Watershed Basics Print
The Clark Fork watershed drains nearly the entire western portion of Montana, and is home to over a third of Montana's population. The river and its tributaries have a biological, economic, and cultural impact on the entire Northern Rockies.

A quick quiz. What is Montana's largest river? The Missouri? Guess again. By volume, it's the Clark Fork.

Carrying snowmelt and rainfall from 22,000 square miles of terrain, the Clark Fork travels 320 miles from Butte to Lake Pend Oreille and discharges double the water that the Missouri wrings from the earth every year. It's one of the largest river systems in the Columbia River basin.  In an average year, by the time it crosses into Idaho, the Clark Fork is carrying 16.5 million acre-feet of water. That's equal to the volume of the entire Colorado River-- in a wet year.

Many of the Clark Fork's tributaries are legendary-- the Big Blackfoot, the Flathead, the Bitterroot-- and its terminus, Lake Pend Oreille, is Idaho's largest lake. The watershed's rivers, lakes, and streams are home to diverse forms of life, including thousands of species of mammals, birds, aquatic animals, insects, and vegetation.  Birdwatchers delight in the increasing number of ospreys, great blue herons, and bald eagles nesting by the river every year, while fishermen land dozens of species in some of the world's best trout streams.  The Clark Fork basin offers serenity and bounty, and we never tire of working to protect and improve its waters.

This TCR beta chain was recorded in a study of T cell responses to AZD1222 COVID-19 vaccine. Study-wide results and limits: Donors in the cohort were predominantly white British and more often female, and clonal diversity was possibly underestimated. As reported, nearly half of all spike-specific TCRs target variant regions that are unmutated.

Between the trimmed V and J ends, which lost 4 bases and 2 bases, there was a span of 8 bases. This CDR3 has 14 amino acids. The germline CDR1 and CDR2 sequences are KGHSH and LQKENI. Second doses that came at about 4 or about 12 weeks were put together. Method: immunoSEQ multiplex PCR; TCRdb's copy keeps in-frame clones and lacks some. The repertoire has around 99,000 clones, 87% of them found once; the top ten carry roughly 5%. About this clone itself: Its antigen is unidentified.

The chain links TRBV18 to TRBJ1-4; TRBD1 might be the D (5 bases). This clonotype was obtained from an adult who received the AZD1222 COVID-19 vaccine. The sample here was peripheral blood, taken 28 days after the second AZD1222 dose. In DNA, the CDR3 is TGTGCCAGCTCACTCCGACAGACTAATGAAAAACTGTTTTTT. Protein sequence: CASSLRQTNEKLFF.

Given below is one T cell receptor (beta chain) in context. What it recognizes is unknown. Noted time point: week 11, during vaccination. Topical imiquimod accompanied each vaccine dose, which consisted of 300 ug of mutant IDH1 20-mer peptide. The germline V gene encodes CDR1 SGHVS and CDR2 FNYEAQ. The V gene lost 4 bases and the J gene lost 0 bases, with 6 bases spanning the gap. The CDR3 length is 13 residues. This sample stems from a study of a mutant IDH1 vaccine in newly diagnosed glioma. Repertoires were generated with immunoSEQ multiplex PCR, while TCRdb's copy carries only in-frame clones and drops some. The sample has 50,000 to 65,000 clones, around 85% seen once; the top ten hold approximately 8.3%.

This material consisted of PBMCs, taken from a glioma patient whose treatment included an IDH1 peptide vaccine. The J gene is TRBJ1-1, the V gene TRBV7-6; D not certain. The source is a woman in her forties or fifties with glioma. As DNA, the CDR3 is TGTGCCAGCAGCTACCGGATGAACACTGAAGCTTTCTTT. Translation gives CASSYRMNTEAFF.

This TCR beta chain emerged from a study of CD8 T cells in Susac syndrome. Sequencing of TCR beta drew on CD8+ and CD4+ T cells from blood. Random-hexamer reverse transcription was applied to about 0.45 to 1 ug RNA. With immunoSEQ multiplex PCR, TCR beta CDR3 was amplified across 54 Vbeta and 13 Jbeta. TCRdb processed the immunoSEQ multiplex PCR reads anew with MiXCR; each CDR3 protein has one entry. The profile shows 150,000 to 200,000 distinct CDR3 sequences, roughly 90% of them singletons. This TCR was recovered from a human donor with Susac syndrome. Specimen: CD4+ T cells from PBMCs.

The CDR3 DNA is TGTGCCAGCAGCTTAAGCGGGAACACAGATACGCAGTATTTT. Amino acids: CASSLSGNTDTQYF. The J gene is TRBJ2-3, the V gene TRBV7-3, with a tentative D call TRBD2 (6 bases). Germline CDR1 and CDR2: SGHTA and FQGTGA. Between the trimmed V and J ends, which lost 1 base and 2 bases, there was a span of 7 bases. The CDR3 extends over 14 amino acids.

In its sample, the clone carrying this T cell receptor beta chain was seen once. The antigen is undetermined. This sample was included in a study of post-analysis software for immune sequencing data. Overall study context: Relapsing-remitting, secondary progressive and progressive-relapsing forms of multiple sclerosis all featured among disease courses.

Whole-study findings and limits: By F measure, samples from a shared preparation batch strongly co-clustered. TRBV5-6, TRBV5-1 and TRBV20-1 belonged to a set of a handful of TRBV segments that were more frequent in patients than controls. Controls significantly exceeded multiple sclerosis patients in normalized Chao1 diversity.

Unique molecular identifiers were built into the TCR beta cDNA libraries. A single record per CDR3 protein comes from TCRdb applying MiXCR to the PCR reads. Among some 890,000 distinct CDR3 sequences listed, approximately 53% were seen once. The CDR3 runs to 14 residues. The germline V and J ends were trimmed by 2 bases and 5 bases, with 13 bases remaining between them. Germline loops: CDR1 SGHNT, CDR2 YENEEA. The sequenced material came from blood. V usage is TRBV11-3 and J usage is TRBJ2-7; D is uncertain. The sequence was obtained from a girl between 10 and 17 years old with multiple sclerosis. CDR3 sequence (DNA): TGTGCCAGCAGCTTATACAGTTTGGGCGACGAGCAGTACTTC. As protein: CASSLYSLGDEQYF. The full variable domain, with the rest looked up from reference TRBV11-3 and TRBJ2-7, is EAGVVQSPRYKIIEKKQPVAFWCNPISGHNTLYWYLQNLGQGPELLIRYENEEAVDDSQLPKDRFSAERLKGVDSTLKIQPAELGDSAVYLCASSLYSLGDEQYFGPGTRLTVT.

Contact the Clark Fork Coalition:
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